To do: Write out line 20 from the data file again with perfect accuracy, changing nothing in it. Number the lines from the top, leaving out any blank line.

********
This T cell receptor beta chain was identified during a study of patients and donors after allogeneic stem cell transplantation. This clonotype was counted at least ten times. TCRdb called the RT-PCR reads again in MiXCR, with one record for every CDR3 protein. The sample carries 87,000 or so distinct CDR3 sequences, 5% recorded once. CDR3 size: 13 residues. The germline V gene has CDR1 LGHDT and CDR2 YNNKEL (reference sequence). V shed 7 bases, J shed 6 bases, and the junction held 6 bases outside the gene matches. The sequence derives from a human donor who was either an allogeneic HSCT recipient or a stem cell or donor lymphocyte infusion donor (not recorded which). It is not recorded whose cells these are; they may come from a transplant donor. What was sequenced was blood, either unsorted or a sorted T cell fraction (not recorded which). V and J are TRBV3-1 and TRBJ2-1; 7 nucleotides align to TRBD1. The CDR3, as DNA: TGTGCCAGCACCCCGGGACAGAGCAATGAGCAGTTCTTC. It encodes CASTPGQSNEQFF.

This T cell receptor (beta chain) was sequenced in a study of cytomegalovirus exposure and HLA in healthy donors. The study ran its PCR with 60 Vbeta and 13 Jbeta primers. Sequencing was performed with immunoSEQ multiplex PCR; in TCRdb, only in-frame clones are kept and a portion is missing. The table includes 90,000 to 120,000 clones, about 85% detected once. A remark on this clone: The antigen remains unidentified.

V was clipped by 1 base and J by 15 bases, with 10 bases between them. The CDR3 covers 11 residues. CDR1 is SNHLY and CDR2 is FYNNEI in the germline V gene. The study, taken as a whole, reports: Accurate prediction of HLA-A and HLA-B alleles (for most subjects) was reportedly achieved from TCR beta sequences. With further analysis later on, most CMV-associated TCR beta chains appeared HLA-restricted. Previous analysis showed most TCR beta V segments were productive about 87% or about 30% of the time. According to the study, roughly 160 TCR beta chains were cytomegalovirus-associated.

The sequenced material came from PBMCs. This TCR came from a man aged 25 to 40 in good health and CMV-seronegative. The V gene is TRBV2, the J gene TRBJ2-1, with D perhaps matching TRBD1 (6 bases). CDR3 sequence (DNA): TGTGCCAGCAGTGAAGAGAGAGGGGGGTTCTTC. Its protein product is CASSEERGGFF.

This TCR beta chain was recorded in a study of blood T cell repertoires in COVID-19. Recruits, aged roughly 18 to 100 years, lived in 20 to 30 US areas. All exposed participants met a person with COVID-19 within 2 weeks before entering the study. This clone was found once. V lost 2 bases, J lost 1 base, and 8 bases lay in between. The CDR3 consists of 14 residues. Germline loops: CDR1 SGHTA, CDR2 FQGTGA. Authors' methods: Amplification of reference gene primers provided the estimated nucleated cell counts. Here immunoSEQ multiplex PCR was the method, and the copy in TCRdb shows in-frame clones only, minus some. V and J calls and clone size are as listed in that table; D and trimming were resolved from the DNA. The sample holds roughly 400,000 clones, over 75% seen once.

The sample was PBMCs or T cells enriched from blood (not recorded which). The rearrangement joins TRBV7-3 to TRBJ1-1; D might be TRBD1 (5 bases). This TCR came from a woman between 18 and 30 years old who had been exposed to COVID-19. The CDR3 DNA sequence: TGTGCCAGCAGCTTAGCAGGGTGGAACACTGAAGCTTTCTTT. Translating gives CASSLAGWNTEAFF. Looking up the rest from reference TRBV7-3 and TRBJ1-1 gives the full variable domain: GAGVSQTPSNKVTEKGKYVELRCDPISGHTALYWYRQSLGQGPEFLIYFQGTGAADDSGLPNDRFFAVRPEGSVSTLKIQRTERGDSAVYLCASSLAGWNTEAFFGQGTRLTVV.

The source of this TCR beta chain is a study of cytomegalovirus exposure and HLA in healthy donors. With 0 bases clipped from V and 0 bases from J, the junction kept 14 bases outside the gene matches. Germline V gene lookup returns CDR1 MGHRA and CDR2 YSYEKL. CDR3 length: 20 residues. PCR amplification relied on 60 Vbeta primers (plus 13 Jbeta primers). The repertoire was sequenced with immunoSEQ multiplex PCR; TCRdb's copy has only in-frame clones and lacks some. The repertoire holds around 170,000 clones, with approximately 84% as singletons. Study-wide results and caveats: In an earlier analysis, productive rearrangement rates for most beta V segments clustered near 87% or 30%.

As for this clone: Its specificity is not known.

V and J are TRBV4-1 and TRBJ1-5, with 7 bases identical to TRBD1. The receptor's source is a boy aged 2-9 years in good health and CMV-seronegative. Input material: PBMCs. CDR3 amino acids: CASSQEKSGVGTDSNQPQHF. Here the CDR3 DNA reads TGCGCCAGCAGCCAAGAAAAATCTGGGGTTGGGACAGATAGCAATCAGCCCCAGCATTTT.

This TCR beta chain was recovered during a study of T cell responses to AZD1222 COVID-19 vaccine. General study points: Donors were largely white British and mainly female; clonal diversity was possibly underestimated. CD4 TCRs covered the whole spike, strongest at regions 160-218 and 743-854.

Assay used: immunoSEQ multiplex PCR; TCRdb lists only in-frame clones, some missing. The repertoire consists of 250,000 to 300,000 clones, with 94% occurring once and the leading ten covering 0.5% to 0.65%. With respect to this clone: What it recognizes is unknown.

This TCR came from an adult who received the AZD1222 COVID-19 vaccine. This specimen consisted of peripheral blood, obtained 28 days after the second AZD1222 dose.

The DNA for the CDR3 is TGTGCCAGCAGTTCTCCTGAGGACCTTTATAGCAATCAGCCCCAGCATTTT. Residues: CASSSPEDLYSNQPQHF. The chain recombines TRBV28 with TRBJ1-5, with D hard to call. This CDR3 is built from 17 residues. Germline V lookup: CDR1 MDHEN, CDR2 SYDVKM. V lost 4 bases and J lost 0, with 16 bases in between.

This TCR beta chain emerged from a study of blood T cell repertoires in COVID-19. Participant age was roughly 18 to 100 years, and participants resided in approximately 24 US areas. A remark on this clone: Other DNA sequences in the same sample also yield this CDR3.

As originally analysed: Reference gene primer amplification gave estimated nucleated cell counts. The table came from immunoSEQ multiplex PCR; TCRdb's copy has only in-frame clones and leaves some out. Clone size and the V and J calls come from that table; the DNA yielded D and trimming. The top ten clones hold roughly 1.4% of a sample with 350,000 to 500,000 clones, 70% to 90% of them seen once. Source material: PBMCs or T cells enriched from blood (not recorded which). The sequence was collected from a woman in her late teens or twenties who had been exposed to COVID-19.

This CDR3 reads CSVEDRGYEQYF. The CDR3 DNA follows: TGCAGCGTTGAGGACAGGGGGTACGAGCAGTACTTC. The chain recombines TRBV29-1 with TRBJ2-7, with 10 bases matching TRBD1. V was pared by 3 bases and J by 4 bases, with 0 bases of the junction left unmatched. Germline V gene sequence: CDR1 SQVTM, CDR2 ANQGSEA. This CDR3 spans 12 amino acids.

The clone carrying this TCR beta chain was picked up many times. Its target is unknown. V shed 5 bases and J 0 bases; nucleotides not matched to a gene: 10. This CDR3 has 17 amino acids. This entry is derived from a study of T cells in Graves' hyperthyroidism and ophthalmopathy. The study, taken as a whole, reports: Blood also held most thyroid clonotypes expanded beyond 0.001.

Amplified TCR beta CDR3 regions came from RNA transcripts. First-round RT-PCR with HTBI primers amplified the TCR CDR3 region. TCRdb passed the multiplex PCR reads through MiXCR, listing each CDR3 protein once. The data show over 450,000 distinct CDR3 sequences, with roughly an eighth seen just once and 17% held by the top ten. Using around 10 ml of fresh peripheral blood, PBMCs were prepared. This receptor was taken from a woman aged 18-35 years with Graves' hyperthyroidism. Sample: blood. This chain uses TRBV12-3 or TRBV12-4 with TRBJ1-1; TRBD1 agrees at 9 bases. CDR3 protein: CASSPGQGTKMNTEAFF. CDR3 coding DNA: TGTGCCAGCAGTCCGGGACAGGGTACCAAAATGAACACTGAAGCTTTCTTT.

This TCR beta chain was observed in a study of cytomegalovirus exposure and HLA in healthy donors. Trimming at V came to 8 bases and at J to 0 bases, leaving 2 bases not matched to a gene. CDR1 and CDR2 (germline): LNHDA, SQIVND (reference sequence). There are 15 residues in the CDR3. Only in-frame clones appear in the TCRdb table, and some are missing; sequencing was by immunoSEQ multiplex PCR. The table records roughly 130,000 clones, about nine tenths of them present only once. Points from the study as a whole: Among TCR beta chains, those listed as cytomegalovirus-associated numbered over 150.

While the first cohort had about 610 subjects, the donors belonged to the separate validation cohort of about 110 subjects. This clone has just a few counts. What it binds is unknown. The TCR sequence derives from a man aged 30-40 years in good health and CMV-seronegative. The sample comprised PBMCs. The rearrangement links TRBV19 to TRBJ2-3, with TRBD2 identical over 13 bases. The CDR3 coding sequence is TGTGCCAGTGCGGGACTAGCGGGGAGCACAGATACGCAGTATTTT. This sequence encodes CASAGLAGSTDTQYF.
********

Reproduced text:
While the first cohort had about 610 subjects, the donors belonged to the separate validation cohort of about 110 subjects. This clone has just a few counts. What it binds is unknown. The TCR sequence derives from a man aged 30-40 years in good health and CMV-seronegative. The sample comprised PBMCs. The rearrangement links TRBV19 to TRBJ2-3, with TRBD2 identical over 13 bases. The CDR3 coding sequence is TGTGCCAGTGCGGGACTAGCGGGGAGCACAGATACGCAGTATTTT. This sequence encodes CASAGLAGSTDTQYF.